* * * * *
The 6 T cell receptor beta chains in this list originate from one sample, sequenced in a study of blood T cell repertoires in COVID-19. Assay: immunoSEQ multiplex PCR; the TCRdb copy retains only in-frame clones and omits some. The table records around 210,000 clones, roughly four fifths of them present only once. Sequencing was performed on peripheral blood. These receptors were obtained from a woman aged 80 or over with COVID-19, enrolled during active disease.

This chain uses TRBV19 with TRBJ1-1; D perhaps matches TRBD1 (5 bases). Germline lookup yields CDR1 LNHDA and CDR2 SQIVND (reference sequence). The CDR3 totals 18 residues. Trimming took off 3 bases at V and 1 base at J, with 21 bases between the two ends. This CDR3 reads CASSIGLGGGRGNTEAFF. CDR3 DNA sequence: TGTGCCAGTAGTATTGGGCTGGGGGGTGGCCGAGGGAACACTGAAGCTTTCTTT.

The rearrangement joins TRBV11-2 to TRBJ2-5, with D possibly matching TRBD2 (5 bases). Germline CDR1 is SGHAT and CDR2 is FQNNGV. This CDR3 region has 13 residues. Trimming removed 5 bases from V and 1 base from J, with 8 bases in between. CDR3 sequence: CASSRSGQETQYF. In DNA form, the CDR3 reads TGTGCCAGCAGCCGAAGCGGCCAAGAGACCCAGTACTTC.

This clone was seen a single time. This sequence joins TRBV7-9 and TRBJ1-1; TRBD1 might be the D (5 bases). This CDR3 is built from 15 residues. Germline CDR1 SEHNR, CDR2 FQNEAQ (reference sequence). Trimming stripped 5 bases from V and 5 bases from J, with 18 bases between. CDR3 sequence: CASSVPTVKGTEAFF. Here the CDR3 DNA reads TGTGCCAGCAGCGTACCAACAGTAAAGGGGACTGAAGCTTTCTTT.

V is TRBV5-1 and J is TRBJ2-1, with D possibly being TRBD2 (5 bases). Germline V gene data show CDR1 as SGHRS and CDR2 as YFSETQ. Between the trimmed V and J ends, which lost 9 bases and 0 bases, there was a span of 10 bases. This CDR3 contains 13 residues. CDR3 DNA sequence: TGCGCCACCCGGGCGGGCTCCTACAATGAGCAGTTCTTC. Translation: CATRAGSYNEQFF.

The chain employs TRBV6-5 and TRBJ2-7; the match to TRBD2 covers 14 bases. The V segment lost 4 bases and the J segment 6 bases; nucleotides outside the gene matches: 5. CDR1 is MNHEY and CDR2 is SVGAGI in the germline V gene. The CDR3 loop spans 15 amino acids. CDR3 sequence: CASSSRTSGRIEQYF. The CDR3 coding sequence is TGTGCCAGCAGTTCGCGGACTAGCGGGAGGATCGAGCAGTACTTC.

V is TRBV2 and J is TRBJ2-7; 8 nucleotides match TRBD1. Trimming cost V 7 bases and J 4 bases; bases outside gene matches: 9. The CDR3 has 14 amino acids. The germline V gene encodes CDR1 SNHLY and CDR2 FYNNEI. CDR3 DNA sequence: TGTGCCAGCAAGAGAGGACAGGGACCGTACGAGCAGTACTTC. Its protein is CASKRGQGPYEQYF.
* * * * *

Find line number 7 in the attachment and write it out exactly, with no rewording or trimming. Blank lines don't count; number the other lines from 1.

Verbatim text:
V is TRBV2 and J is TRBJ2-7; 8 nucleotides match TRBD1. Trimming cost V 7 bases and J 4 bases; bases outside gene matches: 9. The CDR3 has 14 amino acids. The germline V gene encodes CDR1 SNHLY and CDR2 FYNNEI. CDR3 DNA sequence: TGTGCCAGCAAGAGAGGACAGGGACCGTACGAGCAGTACTTC. Its protein is CASKRGQGPYEQYF.